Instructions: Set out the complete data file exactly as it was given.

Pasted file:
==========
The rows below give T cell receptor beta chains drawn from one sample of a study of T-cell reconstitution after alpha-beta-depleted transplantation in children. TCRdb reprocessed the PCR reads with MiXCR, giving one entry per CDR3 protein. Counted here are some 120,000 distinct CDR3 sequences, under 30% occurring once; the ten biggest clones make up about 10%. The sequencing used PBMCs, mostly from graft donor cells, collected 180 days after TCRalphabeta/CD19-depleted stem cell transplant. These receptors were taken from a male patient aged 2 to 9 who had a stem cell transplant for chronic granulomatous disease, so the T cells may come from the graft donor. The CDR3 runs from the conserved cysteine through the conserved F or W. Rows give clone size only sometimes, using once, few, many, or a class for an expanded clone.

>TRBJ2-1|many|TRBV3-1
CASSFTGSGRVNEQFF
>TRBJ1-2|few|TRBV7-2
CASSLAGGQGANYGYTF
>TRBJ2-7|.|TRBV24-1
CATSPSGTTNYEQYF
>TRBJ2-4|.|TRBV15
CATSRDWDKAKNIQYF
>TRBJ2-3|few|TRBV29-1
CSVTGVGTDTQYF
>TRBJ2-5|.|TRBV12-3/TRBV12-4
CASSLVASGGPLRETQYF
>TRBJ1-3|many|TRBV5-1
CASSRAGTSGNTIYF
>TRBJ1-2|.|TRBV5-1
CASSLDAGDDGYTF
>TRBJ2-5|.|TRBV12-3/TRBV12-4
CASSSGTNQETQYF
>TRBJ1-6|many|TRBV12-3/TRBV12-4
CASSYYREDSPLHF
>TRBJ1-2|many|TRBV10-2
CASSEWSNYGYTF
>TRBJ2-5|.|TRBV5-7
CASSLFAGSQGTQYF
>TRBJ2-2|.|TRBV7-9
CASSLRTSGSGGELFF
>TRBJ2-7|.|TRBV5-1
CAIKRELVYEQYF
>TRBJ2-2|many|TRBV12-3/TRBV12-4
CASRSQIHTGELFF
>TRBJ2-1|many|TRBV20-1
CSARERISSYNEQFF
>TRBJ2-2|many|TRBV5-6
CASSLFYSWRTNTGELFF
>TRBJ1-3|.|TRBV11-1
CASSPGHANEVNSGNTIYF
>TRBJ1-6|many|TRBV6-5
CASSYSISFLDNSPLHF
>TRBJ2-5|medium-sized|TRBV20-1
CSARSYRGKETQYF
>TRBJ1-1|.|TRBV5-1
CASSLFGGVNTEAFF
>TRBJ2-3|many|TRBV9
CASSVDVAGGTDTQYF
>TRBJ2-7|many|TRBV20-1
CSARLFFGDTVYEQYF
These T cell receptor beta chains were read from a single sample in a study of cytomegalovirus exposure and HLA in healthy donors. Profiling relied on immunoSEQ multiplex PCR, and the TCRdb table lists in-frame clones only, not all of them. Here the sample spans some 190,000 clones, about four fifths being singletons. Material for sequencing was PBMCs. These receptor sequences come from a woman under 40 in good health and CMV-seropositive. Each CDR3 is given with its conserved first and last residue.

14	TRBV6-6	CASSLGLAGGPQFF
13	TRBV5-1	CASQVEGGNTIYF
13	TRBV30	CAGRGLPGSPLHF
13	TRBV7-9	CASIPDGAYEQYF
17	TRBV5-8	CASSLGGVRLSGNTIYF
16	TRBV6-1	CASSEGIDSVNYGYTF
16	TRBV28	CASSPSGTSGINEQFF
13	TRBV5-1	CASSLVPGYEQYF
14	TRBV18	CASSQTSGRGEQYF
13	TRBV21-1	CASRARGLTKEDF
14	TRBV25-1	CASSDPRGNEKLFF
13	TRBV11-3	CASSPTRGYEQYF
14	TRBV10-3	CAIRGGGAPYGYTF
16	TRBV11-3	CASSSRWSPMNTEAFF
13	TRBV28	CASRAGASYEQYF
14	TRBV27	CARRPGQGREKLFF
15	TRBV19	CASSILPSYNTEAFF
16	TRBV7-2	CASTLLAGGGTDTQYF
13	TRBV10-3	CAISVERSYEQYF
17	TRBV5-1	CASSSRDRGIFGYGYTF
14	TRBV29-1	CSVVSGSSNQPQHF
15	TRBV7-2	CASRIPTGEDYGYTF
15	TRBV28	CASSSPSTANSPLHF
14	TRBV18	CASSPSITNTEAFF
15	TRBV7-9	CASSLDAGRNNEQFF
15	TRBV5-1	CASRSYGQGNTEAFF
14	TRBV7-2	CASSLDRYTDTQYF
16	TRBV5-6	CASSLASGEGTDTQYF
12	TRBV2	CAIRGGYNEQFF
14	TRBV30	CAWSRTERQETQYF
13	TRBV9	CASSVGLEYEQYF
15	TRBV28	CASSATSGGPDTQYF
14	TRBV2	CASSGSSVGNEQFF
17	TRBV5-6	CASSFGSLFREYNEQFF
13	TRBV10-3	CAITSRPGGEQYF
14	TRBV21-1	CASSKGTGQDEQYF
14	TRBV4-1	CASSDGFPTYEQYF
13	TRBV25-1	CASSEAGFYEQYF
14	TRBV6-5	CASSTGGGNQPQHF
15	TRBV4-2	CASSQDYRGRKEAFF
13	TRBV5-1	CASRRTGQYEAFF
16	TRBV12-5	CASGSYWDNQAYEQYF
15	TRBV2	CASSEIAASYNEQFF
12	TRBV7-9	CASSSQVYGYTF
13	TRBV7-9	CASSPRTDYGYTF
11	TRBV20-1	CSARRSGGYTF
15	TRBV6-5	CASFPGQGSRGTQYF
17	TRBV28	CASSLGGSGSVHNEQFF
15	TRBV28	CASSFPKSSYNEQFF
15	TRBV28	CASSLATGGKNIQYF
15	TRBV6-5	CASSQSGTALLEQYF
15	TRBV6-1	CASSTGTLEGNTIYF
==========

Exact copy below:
The rows below give T cell receptor beta chains drawn from one sample of a study of T-cell reconstitution after alpha-beta-depleted transplantation in children. TCRdb reprocessed the PCR reads with MiXCR, giving one entry per CDR3 protein. Counted here are some 120,000 distinct CDR3 sequences, under 30% occurring once; the ten biggest clones make up about 10%. The sequencing used PBMCs, mostly from graft donor cells, collected 180 days after TCRalphabeta/CD19-depleted stem cell transplant. These receptors were taken from a male patient aged 2 to 9 who had a stem cell transplant for chronic granulomatous disease, so the T cells may come from the graft donor. The CDR3 runs from the conserved cysteine through the conserved F or W. Rows give clone size only sometimes, using once, few, many, or a class for an expanded clone.

>TRBJ2-1|many|TRBV3-1
CASSFTGSGRVNEQFF
>TRBJ1-2|few|TRBV7-2
CASSLAGGQGANYGYTF
>TRBJ2-7|.|TRBV24-1
CATSPSGTTNYEQYF
>TRBJ2-4|.|TRBV15
CATSRDWDKAKNIQYF
>TRBJ2-3|few|TRBV29-1
CSVTGVGTDTQYF
>TRBJ2-5|.|TRBV12-3/TRBV12-4
CASSLVASGGPLRETQYF
>TRBJ1-3|many|TRBV5-1
CASSRAGTSGNTIYF
>TRBJ1-2|.|TRBV5-1
CASSLDAGDDGYTF
>TRBJ2-5|.|TRBV12-3/TRBV12-4
CASSSGTNQETQYF
>TRBJ1-6|many|TRBV12-3/TRBV12-4
CASSYYREDSPLHF
>TRBJ1-2|many|TRBV10-2
CASSEWSNYGYTF
>TRBJ2-5|.|TRBV5-7
CASSLFAGSQGTQYF
>TRBJ2-2|.|TRBV7-9
CASSLRTSGSGGELFF
>TRBJ2-7|.|TRBV5-1
CAIKRELVYEQYF
>TRBJ2-2|many|TRBV12-3/TRBV12-4
CASRSQIHTGELFF
>TRBJ2-1|many|TRBV20-1
CSARERISSYNEQFF
>TRBJ2-2|many|TRBV5-6
CASSLFYSWRTNTGELFF
>TRBJ1-3|.|TRBV11-1
CASSPGHANEVNSGNTIYF
>TRBJ1-6|many|TRBV6-5
CASSYSISFLDNSPLHF
>TRBJ2-5|medium-sized|TRBV20-1
CSARSYRGKETQYF
>TRBJ1-1|.|TRBV5-1
CASSLFGGVNTEAFF
>TRBJ2-3|many|TRBV9
CASSVDVAGGTDTQYF
>TRBJ2-7|many|TRBV20-1
CSARLFFGDTVYEQYF
These T cell receptor beta chains were read from a single sample in a study of cytomegalovirus exposure and HLA in healthy donors. Profiling relied on immunoSEQ multiplex PCR, and the TCRdb table lists in-frame clones only, not all of them. Here the sample spans some 190,000 clones, about four fifths being singletons. Material for sequencing was PBMCs. These receptor sequences come from a woman under 40 in good health and CMV-seropositive. Each CDR3 is given with its conserved first and last residue.

14	TRBV6-6	CASSLGLAGGPQFF
13	TRBV5-1	CASQVEGGNTIYF
13	TRBV30	CAGRGLPGSPLHF
13	TRBV7-9	CASIPDGAYEQYF
17	TRBV5-8	CASSLGGVRLSGNTIYF
16	TRBV6-1	CASSEGIDSVNYGYTF
16	TRBV28	CASSPSGTSGINEQFF
13	TRBV5-1	CASSLVPGYEQYF
14	TRBV18	CASSQTSGRGEQYF
13	TRBV21-1	CASRARGLTKEDF
14	TRBV25-1	CASSDPRGNEKLFF
13	TRBV11-3	CASSPTRGYEQYF
14	TRBV10-3	CAIRGGGAPYGYTF
16	TRBV11-3	CASSSRWSPMNTEAFF
13	TRBV28	CASRAGASYEQYF
14	TRBV27	CARRPGQGREKLFF
15	TRBV19	CASSILPSYNTEAFF
16	TRBV7-2	CASTLLAGGGTDTQYF
13	TRBV10-3	CAISVERSYEQYF
17	TRBV5-1	CASSSRDRGIFGYGYTF
14	TRBV29-1	CSVVSGSSNQPQHF
15	TRBV7-2	CASRIPTGEDYGYTF
15	TRBV28	CASSSPSTANSPLHF
14	TRBV18	CASSPSITNTEAFF
15	TRBV7-9	CASSLDAGRNNEQFF
15	TRBV5-1	CASRSYGQGNTEAFF
14	TRBV7-2	CASSLDRYTDTQYF
16	TRBV5-6	CASSLASGEGTDTQYF
12	TRBV2	CAIRGGYNEQFF
14	TRBV30	CAWSRTERQETQYF
13	TRBV9	CASSVGLEYEQYF
15	TRBV28	CASSATSGGPDTQYF
14	TRBV2	CASSGSSVGNEQFF
17	TRBV5-6	CASSFGSLFREYNEQFF
13	TRBV10-3	CAITSRPGGEQYF
14	TRBV21-1	CASSKGTGQDEQYF
14	TRBV4-1	CASSDGFPTYEQYF
13	TRBV25-1	CASSEAGFYEQYF
14	TRBV6-5	CASSTGGGNQPQHF
15	TRBV4-2	CASSQDYRGRKEAFF
13	TRBV5-1	CASRRTGQYEAFF
16	TRBV12-5	CASGSYWDNQAYEQYF
15	TRBV2	CASSEIAASYNEQFF
12	TRBV7-9	CASSSQVYGYTF
13	TRBV7-9	CASSPRTDYGYTF
11	TRBV20-1	CSARRSGGYTF
15	TRBV6-5	CASFPGQGSRGTQYF
17	TRBV28	CASSLGGSGSVHNEQFF
15	TRBV28	CASSFPKSSYNEQFF
15	TRBV28	CASSLATGGKNIQYF
15	TRBV6-5	CASSQSGTALLEQYF
15	TRBV6-1	CASSTGTLEGNTIYF